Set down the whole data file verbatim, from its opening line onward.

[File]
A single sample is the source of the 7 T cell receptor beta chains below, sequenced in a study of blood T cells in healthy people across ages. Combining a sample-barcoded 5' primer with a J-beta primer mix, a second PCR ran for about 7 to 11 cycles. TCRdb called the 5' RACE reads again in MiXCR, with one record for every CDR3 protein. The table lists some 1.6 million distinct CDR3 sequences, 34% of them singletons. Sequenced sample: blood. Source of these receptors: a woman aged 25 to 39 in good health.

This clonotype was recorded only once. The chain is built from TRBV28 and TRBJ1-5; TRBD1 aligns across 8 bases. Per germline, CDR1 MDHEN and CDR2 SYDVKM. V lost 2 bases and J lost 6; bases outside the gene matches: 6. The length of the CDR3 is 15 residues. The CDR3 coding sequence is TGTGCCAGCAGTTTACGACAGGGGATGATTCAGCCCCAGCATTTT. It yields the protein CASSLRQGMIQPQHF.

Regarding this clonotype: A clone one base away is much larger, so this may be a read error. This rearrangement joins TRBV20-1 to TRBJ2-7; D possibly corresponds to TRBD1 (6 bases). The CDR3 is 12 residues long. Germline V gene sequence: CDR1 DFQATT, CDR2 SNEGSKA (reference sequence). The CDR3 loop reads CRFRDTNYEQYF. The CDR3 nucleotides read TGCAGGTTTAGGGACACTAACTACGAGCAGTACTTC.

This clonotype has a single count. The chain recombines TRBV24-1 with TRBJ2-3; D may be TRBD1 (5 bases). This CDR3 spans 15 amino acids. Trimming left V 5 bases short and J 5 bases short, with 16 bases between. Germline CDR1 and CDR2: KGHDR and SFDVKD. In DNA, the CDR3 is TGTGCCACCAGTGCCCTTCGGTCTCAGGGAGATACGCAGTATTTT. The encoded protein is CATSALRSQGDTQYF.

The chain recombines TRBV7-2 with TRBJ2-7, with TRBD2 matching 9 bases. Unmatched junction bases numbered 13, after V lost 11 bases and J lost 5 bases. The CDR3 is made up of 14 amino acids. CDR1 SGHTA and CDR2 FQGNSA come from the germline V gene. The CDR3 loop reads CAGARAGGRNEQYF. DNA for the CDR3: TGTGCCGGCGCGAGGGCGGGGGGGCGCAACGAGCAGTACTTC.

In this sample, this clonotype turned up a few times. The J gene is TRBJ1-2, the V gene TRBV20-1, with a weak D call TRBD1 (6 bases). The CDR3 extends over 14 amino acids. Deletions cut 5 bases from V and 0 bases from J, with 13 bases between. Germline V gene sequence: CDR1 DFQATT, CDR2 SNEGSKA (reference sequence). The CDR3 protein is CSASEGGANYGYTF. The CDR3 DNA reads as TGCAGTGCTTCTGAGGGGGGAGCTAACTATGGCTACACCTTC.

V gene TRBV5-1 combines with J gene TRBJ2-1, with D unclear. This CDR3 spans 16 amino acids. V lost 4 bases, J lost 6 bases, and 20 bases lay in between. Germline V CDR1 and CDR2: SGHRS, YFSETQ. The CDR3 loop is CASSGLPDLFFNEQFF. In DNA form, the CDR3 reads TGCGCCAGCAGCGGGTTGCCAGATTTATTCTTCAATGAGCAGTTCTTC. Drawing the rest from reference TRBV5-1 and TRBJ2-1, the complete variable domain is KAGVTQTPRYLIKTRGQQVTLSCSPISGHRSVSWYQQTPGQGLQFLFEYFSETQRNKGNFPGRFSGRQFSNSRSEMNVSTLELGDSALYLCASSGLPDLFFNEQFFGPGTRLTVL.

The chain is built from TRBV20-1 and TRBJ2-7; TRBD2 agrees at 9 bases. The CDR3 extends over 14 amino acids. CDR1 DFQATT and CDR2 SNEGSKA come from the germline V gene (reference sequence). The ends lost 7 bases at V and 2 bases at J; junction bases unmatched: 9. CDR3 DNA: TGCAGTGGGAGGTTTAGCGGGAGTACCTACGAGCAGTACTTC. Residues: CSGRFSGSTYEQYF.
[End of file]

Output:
A single sample is the source of the 7 T cell receptor beta chains below, sequenced in a study of blood T cells in healthy people across ages. Combining a sample-barcoded 5' primer with a J-beta primer mix, a second PCR ran for about 7 to 11 cycles. TCRdb called the 5' RACE reads again in MiXCR, with one record for every CDR3 protein. The table lists some 1.6 million distinct CDR3 sequences, 34% of them singletons. Sequenced sample: blood. Source of these receptors: a woman aged 25 to 39 in good health.

This clonotype was recorded only once. The chain is built from TRBV28 and TRBJ1-5; TRBD1 aligns across 8 bases. Per germline, CDR1 MDHEN and CDR2 SYDVKM. V lost 2 bases and J lost 6; bases outside the gene matches: 6. The length of the CDR3 is 15 residues. The CDR3 coding sequence is TGTGCCAGCAGTTTACGACAGGGGATGATTCAGCCCCAGCATTTT. It yields the protein CASSLRQGMIQPQHF.

Regarding this clonotype: A clone one base away is much larger, so this may be a read error. This rearrangement joins TRBV20-1 to TRBJ2-7; D possibly corresponds to TRBD1 (6 bases). The CDR3 is 12 residues long. Germline V gene sequence: CDR1 DFQATT, CDR2 SNEGSKA (reference sequence). The CDR3 loop reads CRFRDTNYEQYF. The CDR3 nucleotides read TGCAGGTTTAGGGACACTAACTACGAGCAGTACTTC.

This clonotype has a single count. The chain recombines TRBV24-1 with TRBJ2-3; D may be TRBD1 (5 bases). This CDR3 spans 15 amino acids. Trimming left V 5 bases short and J 5 bases short, with 16 bases between. Germline CDR1 and CDR2: KGHDR and SFDVKD. In DNA, the CDR3 is TGTGCCACCAGTGCCCTTCGGTCTCAGGGAGATACGCAGTATTTT. The encoded protein is CATSALRSQGDTQYF.

The chain recombines TRBV7-2 with TRBJ2-7, with TRBD2 matching 9 bases. Unmatched junction bases numbered 13, after V lost 11 bases and J lost 5 bases. The CDR3 is made up of 14 amino acids. CDR1 SGHTA and CDR2 FQGNSA come from the germline V gene. The CDR3 loop reads CAGARAGGRNEQYF. DNA for the CDR3: TGTGCCGGCGCGAGGGCGGGGGGGCGCAACGAGCAGTACTTC.

In this sample, this clonotype turned up a few times. The J gene is TRBJ1-2, the V gene TRBV20-1, with a weak D call TRBD1 (6 bases). The CDR3 extends over 14 amino acids. Deletions cut 5 bases from V and 0 bases from J, with 13 bases between. Germline V gene sequence: CDR1 DFQATT, CDR2 SNEGSKA (reference sequence). The CDR3 protein is CSASEGGANYGYTF. The CDR3 DNA reads as TGCAGTGCTTCTGAGGGGGGAGCTAACTATGGCTACACCTTC.

V gene TRBV5-1 combines with J gene TRBJ2-1, with D unclear. This CDR3 spans 16 amino acids. V lost 4 bases, J lost 6 bases, and 20 bases lay in between. Germline V CDR1 and CDR2: SGHRS, YFSETQ. The CDR3 loop is CASSGLPDLFFNEQFF. In DNA form, the CDR3 reads TGCGCCAGCAGCGGGTTGCCAGATTTATTCTTCAATGAGCAGTTCTTC. Drawing the rest from reference TRBV5-1 and TRBJ2-1, the complete variable domain is KAGVTQTPRYLIKTRGQQVTLSCSPISGHRSVSWYQQTPGQGLQFLFEYFSETQRNKGNFPGRFSGRQFSNSRSEMNVSTLELGDSALYLCASSGLPDLFFNEQFFGPGTRLTVL.

The chain is built from TRBV20-1 and TRBJ2-7; TRBD2 agrees at 9 bases. The CDR3 extends over 14 amino acids. CDR1 DFQATT and CDR2 SNEGSKA come from the germline V gene (reference sequence). The ends lost 7 bases at V and 2 bases at J; junction bases unmatched: 9. CDR3 DNA: TGCAGTGGGAGGTTTAGCGGGAGTACCTACGAGCAGTACTTC. Residues: CSGRFSGSTYEQYF.